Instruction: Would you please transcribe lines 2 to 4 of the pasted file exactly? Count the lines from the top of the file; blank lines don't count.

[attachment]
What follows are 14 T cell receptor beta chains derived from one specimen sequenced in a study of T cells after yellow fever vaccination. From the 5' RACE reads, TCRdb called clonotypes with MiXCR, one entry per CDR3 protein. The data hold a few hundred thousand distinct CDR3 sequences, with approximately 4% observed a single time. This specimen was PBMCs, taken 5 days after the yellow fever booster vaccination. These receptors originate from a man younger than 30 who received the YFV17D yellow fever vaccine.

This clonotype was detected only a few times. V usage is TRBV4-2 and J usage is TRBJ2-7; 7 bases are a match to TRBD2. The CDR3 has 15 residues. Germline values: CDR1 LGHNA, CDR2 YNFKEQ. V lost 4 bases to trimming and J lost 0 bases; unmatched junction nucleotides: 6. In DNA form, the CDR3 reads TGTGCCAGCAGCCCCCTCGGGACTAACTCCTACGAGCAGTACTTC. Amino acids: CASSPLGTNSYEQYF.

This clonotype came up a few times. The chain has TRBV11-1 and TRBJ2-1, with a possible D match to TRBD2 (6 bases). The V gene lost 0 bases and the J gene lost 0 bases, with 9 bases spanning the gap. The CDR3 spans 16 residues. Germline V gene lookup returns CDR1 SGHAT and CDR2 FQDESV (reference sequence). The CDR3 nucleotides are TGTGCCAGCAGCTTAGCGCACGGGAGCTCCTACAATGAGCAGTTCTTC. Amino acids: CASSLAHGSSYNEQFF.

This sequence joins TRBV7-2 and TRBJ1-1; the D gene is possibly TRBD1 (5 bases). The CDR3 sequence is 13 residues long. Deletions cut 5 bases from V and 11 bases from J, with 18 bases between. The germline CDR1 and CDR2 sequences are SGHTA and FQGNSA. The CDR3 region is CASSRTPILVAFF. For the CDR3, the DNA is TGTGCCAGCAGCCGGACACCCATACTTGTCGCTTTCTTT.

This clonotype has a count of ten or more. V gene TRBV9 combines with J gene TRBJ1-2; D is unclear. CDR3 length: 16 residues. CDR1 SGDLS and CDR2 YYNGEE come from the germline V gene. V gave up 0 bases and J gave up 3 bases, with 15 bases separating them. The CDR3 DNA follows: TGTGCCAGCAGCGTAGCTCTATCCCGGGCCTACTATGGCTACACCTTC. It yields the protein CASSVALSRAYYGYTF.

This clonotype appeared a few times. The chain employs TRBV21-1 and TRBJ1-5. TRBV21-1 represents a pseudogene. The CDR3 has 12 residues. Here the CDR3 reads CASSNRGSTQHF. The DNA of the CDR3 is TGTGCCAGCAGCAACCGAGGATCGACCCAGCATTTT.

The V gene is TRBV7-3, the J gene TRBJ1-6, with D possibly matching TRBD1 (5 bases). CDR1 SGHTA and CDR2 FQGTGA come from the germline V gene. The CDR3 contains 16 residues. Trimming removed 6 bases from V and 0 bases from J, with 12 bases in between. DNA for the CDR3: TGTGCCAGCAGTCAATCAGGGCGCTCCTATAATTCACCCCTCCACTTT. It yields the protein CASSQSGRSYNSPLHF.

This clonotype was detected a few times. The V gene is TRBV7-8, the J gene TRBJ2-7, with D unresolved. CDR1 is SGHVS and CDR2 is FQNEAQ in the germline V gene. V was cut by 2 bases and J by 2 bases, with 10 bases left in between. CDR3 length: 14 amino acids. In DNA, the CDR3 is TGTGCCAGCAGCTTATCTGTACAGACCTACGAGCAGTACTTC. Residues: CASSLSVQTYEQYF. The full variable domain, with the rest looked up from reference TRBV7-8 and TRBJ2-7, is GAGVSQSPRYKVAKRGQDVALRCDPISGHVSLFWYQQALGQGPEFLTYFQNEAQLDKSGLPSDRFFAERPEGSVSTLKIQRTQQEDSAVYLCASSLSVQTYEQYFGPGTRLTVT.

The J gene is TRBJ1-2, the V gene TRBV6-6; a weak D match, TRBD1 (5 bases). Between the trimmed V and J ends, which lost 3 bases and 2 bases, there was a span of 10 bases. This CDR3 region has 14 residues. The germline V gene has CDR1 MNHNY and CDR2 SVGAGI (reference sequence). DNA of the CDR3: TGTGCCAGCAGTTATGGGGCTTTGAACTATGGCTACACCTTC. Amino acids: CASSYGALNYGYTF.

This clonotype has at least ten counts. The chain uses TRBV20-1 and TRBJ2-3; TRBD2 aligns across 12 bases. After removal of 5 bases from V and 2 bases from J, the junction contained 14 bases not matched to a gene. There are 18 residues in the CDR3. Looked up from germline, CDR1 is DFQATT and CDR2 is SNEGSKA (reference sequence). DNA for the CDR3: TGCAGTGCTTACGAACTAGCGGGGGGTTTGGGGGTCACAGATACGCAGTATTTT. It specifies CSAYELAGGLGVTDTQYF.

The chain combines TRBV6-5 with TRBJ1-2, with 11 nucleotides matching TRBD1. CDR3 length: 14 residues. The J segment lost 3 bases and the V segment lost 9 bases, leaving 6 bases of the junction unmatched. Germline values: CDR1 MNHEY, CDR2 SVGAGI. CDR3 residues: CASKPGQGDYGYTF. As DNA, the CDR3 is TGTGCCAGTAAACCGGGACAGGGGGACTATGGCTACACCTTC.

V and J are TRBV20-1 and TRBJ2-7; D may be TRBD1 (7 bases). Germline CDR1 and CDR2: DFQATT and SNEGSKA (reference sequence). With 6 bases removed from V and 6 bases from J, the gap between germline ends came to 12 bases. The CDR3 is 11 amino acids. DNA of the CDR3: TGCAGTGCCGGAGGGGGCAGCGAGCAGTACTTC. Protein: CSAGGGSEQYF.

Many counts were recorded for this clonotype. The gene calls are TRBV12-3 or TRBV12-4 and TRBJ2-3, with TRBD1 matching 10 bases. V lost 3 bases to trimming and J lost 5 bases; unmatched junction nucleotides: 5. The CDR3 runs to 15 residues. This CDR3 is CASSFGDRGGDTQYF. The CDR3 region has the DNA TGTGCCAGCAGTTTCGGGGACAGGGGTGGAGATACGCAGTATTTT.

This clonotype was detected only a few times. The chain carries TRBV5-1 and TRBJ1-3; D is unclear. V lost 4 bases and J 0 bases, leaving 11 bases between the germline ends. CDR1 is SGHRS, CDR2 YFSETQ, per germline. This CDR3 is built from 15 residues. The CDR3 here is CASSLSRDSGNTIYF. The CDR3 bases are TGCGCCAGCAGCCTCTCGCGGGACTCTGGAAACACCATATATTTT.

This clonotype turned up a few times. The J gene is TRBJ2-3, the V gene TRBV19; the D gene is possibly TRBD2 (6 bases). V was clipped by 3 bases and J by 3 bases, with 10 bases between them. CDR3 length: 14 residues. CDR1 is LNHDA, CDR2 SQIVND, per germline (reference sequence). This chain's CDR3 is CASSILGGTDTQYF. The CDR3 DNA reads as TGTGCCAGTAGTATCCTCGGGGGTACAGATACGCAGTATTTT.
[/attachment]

This clonotype was detected only a few times. V usage is TRBV4-2 and J usage is TRBJ2-7; 7 bases are a match to TRBD2. The CDR3 has 15 residues. Germline values: CDR1 LGHNA, CDR2 YNFKEQ. V lost 4 bases to trimming and J lost 0 bases; unmatched junction nucleotides: 6. In DNA form, the CDR3 reads TGTGCCAGCAGCCCCCTCGGGACTAACTCCTACGAGCAGTACTTC. Amino acids: CASSPLGTNSYEQYF.

This clonotype came up a few times. The chain has TRBV11-1 and TRBJ2-1, with a possible D match to TRBD2 (6 bases). The V gene lost 0 bases and the J gene lost 0 bases, with 9 bases spanning the gap. The CDR3 spans 16 residues. Germline V gene lookup returns CDR1 SGHAT and CDR2 FQDESV (reference sequence). The CDR3 nucleotides are TGTGCCAGCAGCTTAGCGCACGGGAGCTCCTACAATGAGCAGTTCTTC. Amino acids: CASSLAHGSSYNEQFF.

This sequence joins TRBV7-2 and TRBJ1-1; the D gene is possibly TRBD1 (5 bases). The CDR3 sequence is 13 residues long. Deletions cut 5 bases from V and 11 bases from J, with 18 bases between. The germline CDR1 and CDR2 sequences are SGHTA and FQGNSA. The CDR3 region is CASSRTPILVAFF. For the CDR3, the DNA is TGTGCCAGCAGCCGGACACCCATACTTGTCGCTTTCTTT.